CEDAR CITY — Law enforcement officers gathered Saturday in Cedar City to remember a fallen comrade who died in the line of duty 20 years ago.
In a solemn half-hour ceremony at Cedar City Cemetery, approximately 25 people were in attendance as Iron County Sheriff’s Office paid tribute to Deputy Edward N. Dare, who was killed in a car crash in Cedar City on Sept. 24, 2002 at the age of 57.
According to published reports, Dare had been responding to a call on the radio that morning when his patrol car left the roadway and crashed into an irrigation canal west of the airport. He died at the scene.
Saturday morning, on the anniversary of Dare’s death, Iron County Sheriff’s Lt. David Mitchell welcomed those in attendance by saying, “I want to thank each of you for being here today to show support for the Sheriff’s Office as we pay tribute to remember one of our fallen brothers, Deputy Ed Dare, call sign 1W16, who lost his life in the line of duty 20 years ago today.”
After the opening prayer and flag ceremony, Iron County Sheriff’s Lt. Jeff Humphries read aloud a poem that Dare himself had written, entitled, “Thoughts for Every Day of my Life.”
“Don’t overreact to misfortune. It has always been with us,” Humphries said as he read from the poem. “And while it may reappear often, it too shall pass. It is the fire by which God tempers our strength. If life shows us anything, it shows us yesterday quite clearly.
“So why not use the lessons of the rights and the wrongs as a chart for tomorrow, when life’s uncertainties are looked upon as adventure, and we do not let things that go wrong deter us. More things go right. And you are then more in charge of your own destiny.”
“Also, live today as though it is your last … perhaps it is,” Humphries added. “Rather than live in fear of tomorrow, live in love today.”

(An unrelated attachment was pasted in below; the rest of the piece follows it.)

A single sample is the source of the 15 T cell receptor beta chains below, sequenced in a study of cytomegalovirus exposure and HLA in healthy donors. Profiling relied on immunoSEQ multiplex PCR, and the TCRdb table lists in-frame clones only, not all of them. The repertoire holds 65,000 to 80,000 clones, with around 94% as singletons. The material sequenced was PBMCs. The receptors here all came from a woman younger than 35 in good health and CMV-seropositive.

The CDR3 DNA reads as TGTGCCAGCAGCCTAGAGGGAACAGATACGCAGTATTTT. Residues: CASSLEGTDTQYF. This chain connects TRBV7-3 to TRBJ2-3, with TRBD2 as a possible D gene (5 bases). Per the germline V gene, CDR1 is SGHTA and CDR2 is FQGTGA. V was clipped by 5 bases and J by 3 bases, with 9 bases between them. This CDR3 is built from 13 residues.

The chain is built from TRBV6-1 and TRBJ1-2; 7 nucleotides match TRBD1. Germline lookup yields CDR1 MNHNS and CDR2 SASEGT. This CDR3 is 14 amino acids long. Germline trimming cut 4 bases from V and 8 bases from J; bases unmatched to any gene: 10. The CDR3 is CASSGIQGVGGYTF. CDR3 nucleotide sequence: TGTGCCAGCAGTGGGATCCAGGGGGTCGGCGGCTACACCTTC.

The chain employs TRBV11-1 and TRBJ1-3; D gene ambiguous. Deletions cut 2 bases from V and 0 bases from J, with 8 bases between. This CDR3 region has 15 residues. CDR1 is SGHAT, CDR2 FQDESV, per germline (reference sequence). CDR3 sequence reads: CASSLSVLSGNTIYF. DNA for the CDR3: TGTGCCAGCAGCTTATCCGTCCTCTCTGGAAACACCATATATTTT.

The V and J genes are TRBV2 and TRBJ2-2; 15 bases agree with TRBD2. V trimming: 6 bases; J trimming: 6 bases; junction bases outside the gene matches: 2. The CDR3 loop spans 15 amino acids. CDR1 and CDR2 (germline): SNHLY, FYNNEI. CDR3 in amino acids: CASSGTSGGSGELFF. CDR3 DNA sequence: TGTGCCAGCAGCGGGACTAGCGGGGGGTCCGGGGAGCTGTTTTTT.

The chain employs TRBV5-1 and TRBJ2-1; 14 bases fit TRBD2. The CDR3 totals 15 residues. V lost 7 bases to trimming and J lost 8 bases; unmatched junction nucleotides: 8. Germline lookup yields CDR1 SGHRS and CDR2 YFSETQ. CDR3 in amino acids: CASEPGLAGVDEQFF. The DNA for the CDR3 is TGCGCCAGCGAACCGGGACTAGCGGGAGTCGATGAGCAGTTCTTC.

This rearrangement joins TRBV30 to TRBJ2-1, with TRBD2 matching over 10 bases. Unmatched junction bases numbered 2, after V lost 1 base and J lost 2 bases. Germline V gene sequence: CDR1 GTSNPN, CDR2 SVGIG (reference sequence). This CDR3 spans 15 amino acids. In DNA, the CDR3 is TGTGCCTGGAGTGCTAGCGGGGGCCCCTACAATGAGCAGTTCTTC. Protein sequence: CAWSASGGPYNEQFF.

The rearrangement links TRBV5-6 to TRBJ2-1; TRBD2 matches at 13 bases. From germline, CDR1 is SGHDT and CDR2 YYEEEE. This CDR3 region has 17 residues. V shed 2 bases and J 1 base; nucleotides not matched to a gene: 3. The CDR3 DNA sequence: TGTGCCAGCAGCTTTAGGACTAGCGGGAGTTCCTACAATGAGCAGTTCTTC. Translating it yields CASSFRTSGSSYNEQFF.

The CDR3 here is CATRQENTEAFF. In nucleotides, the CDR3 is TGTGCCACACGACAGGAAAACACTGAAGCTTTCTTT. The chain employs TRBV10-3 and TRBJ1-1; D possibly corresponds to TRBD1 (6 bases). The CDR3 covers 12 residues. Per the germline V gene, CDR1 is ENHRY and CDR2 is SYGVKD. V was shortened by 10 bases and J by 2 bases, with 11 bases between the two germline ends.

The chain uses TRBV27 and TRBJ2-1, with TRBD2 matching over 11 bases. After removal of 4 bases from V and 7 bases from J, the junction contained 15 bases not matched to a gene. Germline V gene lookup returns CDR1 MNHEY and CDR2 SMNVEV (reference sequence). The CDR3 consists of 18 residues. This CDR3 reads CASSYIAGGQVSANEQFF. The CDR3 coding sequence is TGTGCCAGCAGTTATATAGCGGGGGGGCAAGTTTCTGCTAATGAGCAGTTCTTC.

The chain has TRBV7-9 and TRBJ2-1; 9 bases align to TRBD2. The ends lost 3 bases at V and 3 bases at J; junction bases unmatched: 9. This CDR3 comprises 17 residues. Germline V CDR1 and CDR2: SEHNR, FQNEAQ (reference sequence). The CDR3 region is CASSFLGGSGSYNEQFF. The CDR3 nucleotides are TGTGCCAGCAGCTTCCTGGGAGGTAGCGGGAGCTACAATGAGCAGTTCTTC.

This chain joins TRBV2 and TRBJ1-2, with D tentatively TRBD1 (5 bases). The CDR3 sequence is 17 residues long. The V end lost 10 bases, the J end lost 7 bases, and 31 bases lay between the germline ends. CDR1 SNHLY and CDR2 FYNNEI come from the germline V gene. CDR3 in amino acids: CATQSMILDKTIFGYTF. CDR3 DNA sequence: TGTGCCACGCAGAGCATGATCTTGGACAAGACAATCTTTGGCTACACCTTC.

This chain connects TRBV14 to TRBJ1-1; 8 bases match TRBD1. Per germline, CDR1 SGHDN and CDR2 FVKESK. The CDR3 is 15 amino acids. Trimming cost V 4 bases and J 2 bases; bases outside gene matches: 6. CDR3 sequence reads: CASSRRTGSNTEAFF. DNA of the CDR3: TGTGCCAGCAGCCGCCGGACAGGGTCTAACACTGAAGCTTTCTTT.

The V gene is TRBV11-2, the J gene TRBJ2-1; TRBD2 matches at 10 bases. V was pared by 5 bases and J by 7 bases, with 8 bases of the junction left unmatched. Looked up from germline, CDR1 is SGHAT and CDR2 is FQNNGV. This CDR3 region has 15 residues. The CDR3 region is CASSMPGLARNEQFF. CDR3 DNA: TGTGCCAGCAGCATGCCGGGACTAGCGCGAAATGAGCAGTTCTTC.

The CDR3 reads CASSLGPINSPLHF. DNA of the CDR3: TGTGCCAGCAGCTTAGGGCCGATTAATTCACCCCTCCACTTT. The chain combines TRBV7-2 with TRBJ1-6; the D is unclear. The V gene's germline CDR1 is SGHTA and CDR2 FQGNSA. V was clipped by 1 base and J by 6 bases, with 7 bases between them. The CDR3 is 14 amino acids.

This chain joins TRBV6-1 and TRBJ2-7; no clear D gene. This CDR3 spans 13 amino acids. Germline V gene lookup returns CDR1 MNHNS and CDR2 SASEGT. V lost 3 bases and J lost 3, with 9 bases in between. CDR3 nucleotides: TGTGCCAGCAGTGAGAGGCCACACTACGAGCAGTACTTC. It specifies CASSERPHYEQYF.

Retired Iron County Sheriff’s Lt. Del Schlosser, who now works for Mesquite Police Department, also spoke, recalling how Dare had begun his training at the police academy at the age of 52.
“In 1996, I met a man, an old man, a crazy old man, a funny man and somebody who played a lot of jokes,” Schlosser said. “I met him when I entered the academy down in St. George. And I couldn’t understand why this old man would want to be around a bunch of 20-somethings.”
“As I got to know Ed, it became very clear as to why that was the case,” he added.
Schlosser went on to say that his close friendship and association with the “larger than life” Dare had a lasting positive impact on his own life.
“People come and go,” he said. “Officers get hired and 20 years later, they retire. Unfortunately, in the state of Utah, we’ve lost several (officers) over the course of my career. I’ve watched agencies, for lack of a better way to put it, forget those who paid the ultimate sacrifice.”
The anniversary of Dare’s death was not a day to mourn but a day to remember him, Schlosser said.
“It has always been something for me to remember on this day, because he changed this 20-year-old into someone that became better, at least I hope so,” he added.
Schlosser said Dare, who was a military veteran who’d served in the U.S. Navy, was someone who stood up for what he believed in, regardless of what other people thought.
“He just did what he thought was the right thing and he stood up to whatever that was,” Schlosser said.
Among those present at the ceremony were Dare’s widow Cyndi Dare and her friend Tammy, both of whom had traveled from out of state to attend.
A bronze plaque honoring Dare will be installed on the brick wall at the cemetery’s fallen officer memorial site, Mitchell noted.
At the conclusion of the program, “Taps” was played and SUU Aviation helicopters conducted a flyover of the cemetery.
For more information, visit Dare’s page on the Officer Down Memorial Page website.
Copyright St. George News, SaintGeorgeUtah.com LLC, 2022, all rights reserved.